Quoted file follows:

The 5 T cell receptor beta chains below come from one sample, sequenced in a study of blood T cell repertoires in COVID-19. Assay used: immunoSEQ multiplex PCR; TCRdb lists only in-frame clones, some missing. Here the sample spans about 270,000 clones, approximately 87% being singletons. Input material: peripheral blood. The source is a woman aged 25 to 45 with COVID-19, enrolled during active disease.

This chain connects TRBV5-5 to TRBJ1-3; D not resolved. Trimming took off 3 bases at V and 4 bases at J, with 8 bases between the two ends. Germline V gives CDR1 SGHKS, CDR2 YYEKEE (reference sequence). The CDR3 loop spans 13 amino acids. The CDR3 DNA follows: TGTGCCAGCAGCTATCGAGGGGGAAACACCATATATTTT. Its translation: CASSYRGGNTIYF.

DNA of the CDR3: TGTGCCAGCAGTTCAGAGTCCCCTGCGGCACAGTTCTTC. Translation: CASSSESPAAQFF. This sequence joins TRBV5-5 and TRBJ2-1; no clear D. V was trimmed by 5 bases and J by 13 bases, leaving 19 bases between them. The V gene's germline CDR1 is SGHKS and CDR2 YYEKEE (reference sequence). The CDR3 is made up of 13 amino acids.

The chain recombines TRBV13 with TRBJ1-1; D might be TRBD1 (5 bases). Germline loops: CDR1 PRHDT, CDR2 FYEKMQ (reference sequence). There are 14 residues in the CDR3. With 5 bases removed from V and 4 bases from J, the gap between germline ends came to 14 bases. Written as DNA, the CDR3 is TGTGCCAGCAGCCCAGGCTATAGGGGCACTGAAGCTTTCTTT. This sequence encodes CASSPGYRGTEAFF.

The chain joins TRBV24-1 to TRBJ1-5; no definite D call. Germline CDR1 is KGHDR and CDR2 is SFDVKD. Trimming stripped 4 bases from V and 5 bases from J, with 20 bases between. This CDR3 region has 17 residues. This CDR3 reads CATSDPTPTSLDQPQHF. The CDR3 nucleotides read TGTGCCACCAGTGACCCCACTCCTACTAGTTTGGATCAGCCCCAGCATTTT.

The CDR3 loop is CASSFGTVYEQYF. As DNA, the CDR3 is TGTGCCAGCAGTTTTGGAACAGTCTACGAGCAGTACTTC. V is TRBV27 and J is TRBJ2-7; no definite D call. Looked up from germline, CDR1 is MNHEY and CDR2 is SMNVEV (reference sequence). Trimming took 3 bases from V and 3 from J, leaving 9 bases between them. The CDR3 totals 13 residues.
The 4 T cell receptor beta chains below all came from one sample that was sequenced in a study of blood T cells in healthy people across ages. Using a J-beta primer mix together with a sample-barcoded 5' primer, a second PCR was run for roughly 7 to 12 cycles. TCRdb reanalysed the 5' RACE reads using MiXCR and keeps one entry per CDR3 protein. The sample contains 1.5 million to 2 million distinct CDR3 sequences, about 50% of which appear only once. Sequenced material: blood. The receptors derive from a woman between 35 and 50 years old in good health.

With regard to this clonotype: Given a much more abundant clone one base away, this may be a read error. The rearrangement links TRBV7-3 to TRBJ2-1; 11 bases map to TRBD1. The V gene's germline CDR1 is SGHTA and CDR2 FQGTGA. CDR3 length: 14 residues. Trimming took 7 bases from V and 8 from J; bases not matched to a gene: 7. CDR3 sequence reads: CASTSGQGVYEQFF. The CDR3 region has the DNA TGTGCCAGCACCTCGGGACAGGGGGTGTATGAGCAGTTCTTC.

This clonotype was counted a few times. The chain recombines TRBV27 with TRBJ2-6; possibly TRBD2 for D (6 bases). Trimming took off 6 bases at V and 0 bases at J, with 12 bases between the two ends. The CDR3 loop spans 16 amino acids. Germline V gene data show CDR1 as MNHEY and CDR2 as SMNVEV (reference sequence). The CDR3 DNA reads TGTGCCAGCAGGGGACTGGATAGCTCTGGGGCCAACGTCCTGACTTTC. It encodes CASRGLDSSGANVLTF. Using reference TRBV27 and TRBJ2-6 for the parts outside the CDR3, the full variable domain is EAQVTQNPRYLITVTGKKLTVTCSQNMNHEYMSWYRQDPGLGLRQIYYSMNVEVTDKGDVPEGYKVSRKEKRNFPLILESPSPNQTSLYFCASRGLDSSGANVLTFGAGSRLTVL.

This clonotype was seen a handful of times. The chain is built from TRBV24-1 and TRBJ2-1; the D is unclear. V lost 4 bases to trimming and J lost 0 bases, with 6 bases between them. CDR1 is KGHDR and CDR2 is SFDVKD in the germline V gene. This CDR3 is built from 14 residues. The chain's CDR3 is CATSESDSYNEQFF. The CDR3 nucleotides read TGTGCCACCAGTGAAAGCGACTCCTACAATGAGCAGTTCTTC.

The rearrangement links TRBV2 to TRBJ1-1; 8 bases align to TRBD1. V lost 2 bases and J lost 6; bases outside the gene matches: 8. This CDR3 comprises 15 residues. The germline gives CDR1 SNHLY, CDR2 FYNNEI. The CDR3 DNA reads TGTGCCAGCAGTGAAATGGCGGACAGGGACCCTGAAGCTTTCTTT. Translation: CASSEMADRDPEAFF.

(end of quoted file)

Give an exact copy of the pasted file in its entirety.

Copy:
The 5 T cell receptor beta chains below come from one sample, sequenced in a study of blood T cell repertoires in COVID-19. Assay used: immunoSEQ multiplex PCR; TCRdb lists only in-frame clones, some missing. Here the sample spans about 270,000 clones, approximately 87% being singletons. Input material: peripheral blood. The source is a woman aged 25 to 45 with COVID-19, enrolled during active disease.

This chain connects TRBV5-5 to TRBJ1-3; D not resolved. Trimming took off 3 bases at V and 4 bases at J, with 8 bases between the two ends. Germline V gives CDR1 SGHKS, CDR2 YYEKEE (reference sequence). The CDR3 loop spans 13 amino acids. The CDR3 DNA follows: TGTGCCAGCAGCTATCGAGGGGGAAACACCATATATTTT. Its translation: CASSYRGGNTIYF.

DNA of the CDR3: TGTGCCAGCAGTTCAGAGTCCCCTGCGGCACAGTTCTTC. Translation: CASSSESPAAQFF. This sequence joins TRBV5-5 and TRBJ2-1; no clear D. V was trimmed by 5 bases and J by 13 bases, leaving 19 bases between them. The V gene's germline CDR1 is SGHKS and CDR2 YYEKEE (reference sequence). The CDR3 is made up of 13 amino acids.

The chain recombines TRBV13 with TRBJ1-1; D might be TRBD1 (5 bases). Germline loops: CDR1 PRHDT, CDR2 FYEKMQ (reference sequence). There are 14 residues in the CDR3. With 5 bases removed from V and 4 bases from J, the gap between germline ends came to 14 bases. Written as DNA, the CDR3 is TGTGCCAGCAGCCCAGGCTATAGGGGCACTGAAGCTTTCTTT. This sequence encodes CASSPGYRGTEAFF.

The chain joins TRBV24-1 to TRBJ1-5; no definite D call. Germline CDR1 is KGHDR and CDR2 is SFDVKD. Trimming stripped 4 bases from V and 5 bases from J, with 20 bases between. This CDR3 region has 17 residues. This CDR3 reads CATSDPTPTSLDQPQHF. The CDR3 nucleotides read TGTGCCACCAGTGACCCCACTCCTACTAGTTTGGATCAGCCCCAGCATTTT.

The CDR3 loop is CASSFGTVYEQYF. As DNA, the CDR3 is TGTGCCAGCAGTTTTGGAACAGTCTACGAGCAGTACTTC. V is TRBV27 and J is TRBJ2-7; no definite D call. Looked up from germline, CDR1 is MNHEY and CDR2 is SMNVEV (reference sequence). Trimming took 3 bases from V and 3 from J, leaving 9 bases between them. The CDR3 totals 13 residues.
The 4 T cell receptor beta chains below all came from one sample that was sequenced in a study of blood T cells in healthy people across ages. Using a J-beta primer mix together with a sample-barcoded 5' primer, a second PCR was run for roughly 7 to 12 cycles. TCRdb reanalysed the 5' RACE reads using MiXCR and keeps one entry per CDR3 protein. The sample contains 1.5 million to 2 million distinct CDR3 sequences, about 50% of which appear only once. Sequenced material: blood. The receptors derive from a woman between 35 and 50 years old in good health.

With regard to this clonotype: Given a much more abundant clone one base away, this may be a read error. The rearrangement links TRBV7-3 to TRBJ2-1; 11 bases map to TRBD1. The V gene's germline CDR1 is SGHTA and CDR2 FQGTGA. CDR3 length: 14 residues. Trimming took 7 bases from V and 8 from J; bases not matched to a gene: 7. CDR3 sequence reads: CASTSGQGVYEQFF. The CDR3 region has the DNA TGTGCCAGCACCTCGGGACAGGGGGTGTATGAGCAGTTCTTC.

This clonotype was counted a few times. The chain recombines TRBV27 with TRBJ2-6; possibly TRBD2 for D (6 bases). Trimming took off 6 bases at V and 0 bases at J, with 12 bases between the two ends. The CDR3 loop spans 16 amino acids. Germline V gene data show CDR1 as MNHEY and CDR2 as SMNVEV (reference sequence). The CDR3 DNA reads TGTGCCAGCAGGGGACTGGATAGCTCTGGGGCCAACGTCCTGACTTTC. It encodes CASRGLDSSGANVLTF. Using reference TRBV27 and TRBJ2-6 for the parts outside the CDR3, the full variable domain is EAQVTQNPRYLITVTGKKLTVTCSQNMNHEYMSWYRQDPGLGLRQIYYSMNVEVTDKGDVPEGYKVSRKEKRNFPLILESPSPNQTSLYFCASRGLDSSGANVLTFGAGSRLTVL.

This clonotype was seen a handful of times. The chain is built from TRBV24-1 and TRBJ2-1; the D is unclear. V lost 4 bases to trimming and J lost 0 bases, with 6 bases between them. CDR1 is KGHDR and CDR2 is SFDVKD in the germline V gene. This CDR3 is built from 14 residues. The chain's CDR3 is CATSESDSYNEQFF. The CDR3 nucleotides read TGTGCCACCAGTGAAAGCGACTCCTACAATGAGCAGTTCTTC.

The rearrangement links TRBV2 to TRBJ1-1; 8 bases align to TRBD1. V lost 2 bases and J lost 6; bases outside the gene matches: 8. This CDR3 comprises 15 residues. The germline gives CDR1 SNHLY, CDR2 FYNNEI. The CDR3 DNA reads TGTGCCAGCAGTGAAATGGCGGACAGGGACCCTGAAGCTTTCTTT. Translation: CASSEMADRDPEAFF.